A Ward of the Golden Gate
by Bret Harte
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"But you surely have something else to think about, Miss Yerba?" said the young man, with conviction. "In a few months you will be of age, and rid of those dreadfully stupid guardians; with your"—

The loosened rose-spray flew from her hand out of the window as she made a gesture, half real, half assumed, of imploring supplication. "Oh, please, Mr. Hathaway, for Heaven's sake don't YOU begin too! You are going to say that, with my wealth, my accomplishments, my beauty, my friends, what more can I want? What do I care about a secret that can neither add to them nor take them away? Yes, you were! It's the regular thing to say—everybody says it. Why, I should have thought 'the youngest senator' could afford to have been more original."

"I plead guilty to ALL the weaknesses of humanity," said Paul, warmly, again beginning to believe that he had been most unjust to her independence.

"Well, I forgive you, because you have forgotten to say that, if I don't like the name of Yerba Buena, I could SO easily change that too."

"But you DO like it," said Paul, touched with this first hearing of her name in her own musical accents, "or would like it if you heard yourself pronounce it." It suddenly recurred to him, with a strange thrill of pleasure, that he himself had given it to her. It was as if he had created some musical instrument to which she had just given voice. In his enthusiasm he had thrown himself on the bench beside her in an attitude that, I fear, was not as dignified as became his elderly office.

"But you don't think that is my NAME," said the girl, quickly.

"I beg your pardon?" said Paul, hesitatingly.

"You don't think that anybody would have been so utterly idiotic as to call me after a ground-vine—a vegetable?" she continued petulantly.

"Eh?" stammered Paul.

"A name that could be so easily translated," she went on, half scornfully, "and when translated, was no possible title for anybody? Think of it—Miss Good Herb! It is too ridiculous for anything."

Paul was not usually wanting in self-possession in an emergency, or in skill to meet attack. But he was so convinced of the truth of the girl's accusation, and now recalled so vividly his own consternation on hearing the result of his youthful and romantic sponsorship for the first time from Pendleton, that he was struck with confusion.

"But what do you suppose it was intended for?" he said at last, vaguely. "It was certainly 'Yerba Buena' in the Trust. At least, I suppose so," he corrected himself hurriedly.

"It is only a supposition," she said quietly, "for you know it cannot be proved. The Trust was never recorded, and the only copy could not be found among Mr. Hammersley's papers. It is only part of the name, of which the first is lost."

"Part of the name?" repeated Paul, uneasily.

"Part of it. It is a corruption of de la Yerba Buena,—of the Yerba Buena,—and refers to the island of Yerba Buena in the bay, and not to the plant. That island was part of the property of my family—the Arguellos—you will find it so recorded in the Spanish grants. My name is Arguello de la Yerba Buena."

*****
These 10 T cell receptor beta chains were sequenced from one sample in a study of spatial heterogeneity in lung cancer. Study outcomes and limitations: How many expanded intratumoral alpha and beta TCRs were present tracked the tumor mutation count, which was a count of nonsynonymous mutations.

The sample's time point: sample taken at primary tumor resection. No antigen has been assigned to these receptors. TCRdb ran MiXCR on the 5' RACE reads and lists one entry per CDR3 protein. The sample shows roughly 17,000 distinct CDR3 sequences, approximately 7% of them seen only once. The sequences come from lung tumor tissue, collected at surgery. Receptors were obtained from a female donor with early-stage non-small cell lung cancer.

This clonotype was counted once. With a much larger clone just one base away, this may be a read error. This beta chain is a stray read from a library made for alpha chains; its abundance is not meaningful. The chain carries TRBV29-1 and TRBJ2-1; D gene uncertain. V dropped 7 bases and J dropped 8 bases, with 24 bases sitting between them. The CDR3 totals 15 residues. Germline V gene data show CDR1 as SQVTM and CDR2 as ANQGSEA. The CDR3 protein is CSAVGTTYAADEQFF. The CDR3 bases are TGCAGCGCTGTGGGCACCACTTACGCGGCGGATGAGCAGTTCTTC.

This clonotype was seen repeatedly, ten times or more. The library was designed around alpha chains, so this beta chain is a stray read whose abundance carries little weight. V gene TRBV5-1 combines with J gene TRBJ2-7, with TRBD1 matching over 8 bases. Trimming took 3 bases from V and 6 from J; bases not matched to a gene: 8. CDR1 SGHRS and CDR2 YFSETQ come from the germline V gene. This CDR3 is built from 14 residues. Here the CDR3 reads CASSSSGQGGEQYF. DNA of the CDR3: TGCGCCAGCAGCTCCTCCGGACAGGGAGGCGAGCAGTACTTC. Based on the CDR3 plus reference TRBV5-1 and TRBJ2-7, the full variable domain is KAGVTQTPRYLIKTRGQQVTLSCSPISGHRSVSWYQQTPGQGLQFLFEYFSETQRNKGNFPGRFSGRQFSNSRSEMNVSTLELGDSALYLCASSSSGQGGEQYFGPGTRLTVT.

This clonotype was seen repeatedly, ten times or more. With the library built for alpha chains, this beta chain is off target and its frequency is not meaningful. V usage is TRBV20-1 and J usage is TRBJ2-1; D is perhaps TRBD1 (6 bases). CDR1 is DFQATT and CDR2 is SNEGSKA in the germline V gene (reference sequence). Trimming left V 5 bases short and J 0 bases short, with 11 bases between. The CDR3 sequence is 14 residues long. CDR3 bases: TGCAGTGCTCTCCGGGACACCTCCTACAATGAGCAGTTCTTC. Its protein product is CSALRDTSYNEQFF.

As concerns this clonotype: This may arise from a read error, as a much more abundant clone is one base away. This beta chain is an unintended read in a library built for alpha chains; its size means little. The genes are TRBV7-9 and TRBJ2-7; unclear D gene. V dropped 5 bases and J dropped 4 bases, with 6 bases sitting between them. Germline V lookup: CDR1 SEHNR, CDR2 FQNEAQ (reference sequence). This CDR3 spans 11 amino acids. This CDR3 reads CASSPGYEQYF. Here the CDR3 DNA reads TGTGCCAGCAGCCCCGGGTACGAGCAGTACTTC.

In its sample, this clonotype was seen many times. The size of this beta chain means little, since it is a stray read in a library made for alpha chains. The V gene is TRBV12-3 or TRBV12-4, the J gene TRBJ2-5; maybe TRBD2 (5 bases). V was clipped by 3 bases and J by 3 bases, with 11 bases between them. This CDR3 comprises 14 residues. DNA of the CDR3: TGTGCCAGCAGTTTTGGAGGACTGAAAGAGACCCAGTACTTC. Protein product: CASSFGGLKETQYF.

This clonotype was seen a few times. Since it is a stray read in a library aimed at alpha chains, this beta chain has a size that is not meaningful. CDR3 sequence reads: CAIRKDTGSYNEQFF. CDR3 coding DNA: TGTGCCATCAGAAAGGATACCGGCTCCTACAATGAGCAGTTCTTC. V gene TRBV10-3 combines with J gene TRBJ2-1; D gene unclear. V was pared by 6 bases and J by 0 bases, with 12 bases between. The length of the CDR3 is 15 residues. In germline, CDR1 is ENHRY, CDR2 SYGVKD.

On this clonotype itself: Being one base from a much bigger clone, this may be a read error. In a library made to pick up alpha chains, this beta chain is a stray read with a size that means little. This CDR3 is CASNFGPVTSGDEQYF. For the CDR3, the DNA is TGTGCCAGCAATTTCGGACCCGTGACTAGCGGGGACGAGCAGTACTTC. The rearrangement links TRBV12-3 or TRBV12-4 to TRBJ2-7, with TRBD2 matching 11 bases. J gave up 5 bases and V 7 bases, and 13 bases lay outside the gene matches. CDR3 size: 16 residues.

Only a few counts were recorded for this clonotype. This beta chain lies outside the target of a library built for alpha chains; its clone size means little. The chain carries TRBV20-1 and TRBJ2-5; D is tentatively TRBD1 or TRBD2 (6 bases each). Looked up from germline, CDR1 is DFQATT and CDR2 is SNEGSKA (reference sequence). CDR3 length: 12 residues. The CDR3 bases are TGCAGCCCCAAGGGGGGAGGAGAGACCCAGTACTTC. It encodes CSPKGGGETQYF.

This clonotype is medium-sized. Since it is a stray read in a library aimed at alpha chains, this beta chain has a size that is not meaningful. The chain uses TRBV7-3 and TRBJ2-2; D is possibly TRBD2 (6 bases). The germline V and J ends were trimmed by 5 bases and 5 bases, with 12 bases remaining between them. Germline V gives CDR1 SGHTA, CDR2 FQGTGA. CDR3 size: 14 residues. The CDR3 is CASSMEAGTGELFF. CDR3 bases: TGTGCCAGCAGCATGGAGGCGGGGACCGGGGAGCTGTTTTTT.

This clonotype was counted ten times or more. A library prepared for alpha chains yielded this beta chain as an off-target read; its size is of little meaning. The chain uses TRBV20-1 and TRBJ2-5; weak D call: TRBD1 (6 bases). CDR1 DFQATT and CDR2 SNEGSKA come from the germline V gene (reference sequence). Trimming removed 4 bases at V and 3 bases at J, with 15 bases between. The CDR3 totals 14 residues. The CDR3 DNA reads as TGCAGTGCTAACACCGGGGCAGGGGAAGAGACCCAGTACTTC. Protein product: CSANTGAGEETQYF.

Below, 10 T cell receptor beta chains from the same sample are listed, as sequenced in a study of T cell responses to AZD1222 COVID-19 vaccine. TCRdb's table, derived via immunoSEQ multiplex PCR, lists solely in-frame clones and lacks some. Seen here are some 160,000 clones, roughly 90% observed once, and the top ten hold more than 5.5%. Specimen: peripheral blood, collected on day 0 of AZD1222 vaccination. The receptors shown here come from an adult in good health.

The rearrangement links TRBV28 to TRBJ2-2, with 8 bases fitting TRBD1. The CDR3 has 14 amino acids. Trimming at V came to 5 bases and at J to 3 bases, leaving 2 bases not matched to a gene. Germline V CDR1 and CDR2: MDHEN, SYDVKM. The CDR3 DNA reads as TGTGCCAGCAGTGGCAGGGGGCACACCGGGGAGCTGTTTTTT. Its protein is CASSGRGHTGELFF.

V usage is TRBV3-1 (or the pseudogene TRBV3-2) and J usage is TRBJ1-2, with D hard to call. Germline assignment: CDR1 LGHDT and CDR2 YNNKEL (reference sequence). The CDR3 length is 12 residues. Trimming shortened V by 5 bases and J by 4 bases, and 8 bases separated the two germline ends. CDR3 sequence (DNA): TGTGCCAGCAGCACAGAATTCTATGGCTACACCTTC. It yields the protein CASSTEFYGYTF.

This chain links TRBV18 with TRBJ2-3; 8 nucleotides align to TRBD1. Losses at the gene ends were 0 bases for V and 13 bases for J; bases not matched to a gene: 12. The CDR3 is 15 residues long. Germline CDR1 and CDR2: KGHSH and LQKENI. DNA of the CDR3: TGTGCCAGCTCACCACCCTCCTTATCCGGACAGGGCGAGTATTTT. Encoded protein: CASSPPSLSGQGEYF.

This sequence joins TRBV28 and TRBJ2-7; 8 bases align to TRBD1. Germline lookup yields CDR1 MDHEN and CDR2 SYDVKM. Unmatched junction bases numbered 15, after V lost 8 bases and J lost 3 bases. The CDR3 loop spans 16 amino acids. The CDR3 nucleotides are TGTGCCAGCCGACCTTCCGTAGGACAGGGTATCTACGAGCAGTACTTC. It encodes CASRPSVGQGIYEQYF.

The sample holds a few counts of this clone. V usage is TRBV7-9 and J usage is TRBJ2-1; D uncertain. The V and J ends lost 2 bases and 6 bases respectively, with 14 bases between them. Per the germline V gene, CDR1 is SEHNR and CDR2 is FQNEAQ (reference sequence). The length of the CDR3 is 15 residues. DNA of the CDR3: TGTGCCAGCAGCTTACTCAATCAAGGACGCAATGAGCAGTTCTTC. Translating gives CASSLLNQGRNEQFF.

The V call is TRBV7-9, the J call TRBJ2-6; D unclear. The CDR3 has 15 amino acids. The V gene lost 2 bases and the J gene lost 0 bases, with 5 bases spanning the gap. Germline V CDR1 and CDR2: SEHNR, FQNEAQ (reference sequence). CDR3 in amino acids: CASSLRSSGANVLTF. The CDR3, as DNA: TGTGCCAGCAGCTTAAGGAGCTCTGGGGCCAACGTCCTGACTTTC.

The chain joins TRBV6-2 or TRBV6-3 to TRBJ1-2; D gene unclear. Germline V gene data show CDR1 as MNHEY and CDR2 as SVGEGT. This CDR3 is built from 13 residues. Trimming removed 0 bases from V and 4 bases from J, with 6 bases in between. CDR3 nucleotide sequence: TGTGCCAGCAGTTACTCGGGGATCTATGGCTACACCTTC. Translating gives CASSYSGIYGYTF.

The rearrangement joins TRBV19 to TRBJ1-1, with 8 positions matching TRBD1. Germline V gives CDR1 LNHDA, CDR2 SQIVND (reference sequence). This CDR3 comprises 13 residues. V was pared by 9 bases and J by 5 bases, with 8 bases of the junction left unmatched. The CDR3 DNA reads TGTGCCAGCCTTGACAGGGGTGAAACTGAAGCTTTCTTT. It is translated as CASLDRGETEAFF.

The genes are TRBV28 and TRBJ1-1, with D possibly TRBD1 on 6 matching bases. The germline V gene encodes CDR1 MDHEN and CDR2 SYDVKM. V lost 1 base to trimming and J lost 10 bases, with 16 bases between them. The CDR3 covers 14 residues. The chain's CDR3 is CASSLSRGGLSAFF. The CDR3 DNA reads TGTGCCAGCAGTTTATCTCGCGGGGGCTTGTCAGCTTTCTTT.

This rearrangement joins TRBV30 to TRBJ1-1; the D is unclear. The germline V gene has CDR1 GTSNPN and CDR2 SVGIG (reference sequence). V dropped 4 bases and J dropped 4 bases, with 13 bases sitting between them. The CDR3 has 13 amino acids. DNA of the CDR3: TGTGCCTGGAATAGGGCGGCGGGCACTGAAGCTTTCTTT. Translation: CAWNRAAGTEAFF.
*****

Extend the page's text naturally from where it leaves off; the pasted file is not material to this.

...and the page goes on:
It is impossible to describe the timid yet triumphant, the half-appealing yet complacent, conviction of the girl's utterance. A moment before, Paul would have believed it impossible for him to have kept his gravity and his respect for his companion under this egregious illusion. But he kept both. For a sudden conviction that she suspected the truth, and had taken this audacious and original plan of crushing it, overpowered all other sense. The Arguellos, it flashed upon him, were an old Spanish family, former owners of Yerba Buena Island, who had in the last years become extinct. There had been a story that one of them had eloped with an American ship captain's wife at Monterey. The legendary history of early Spanish California was filled with more remarkable incidents, corroborated with little difficulty from Spanish authorities, who, it was alleged, lent themselves readily to any fabrication or forgery. There was no racial pride: on the contrary, they had shown an eager alacrity to ally themselves with their conquerors. The friends of the Arguellos would be proud to recognize and remember in the American heiress the descendant of their countrymen. All this passed rapidly through his mind after the first moment of surprise; all this must have been the deliberate reasoning of this girl of seventeen, whose dark eyes were bent upon him. Whether she was seeking corroboration or complicity he could not tell.

"Have you found this out yourself?" he asked, after a pause.

"Yes. One of my friends at the convent was Josita Castro; she knew all the history of the Arguellos. She is perfectly satisfied."

For an instant Paul wondered if it was a joint conception of the two schoolgirls. But, on reflection, he was persuaded that Yerba would commit herself to no accomplice—of her own sex. She might have dominated the girl, and would make her a firm partisan, while the girl would be convinced of it herself, and believe herself a free agent. He had had such experience with men himself.

"But why have you not spoken of it before—and to Colonel Pendleton?"

"He did not choose to tell ME," said Yerba, with feminine dexterity. "I have preferred to keep it myself a secret till I am of age."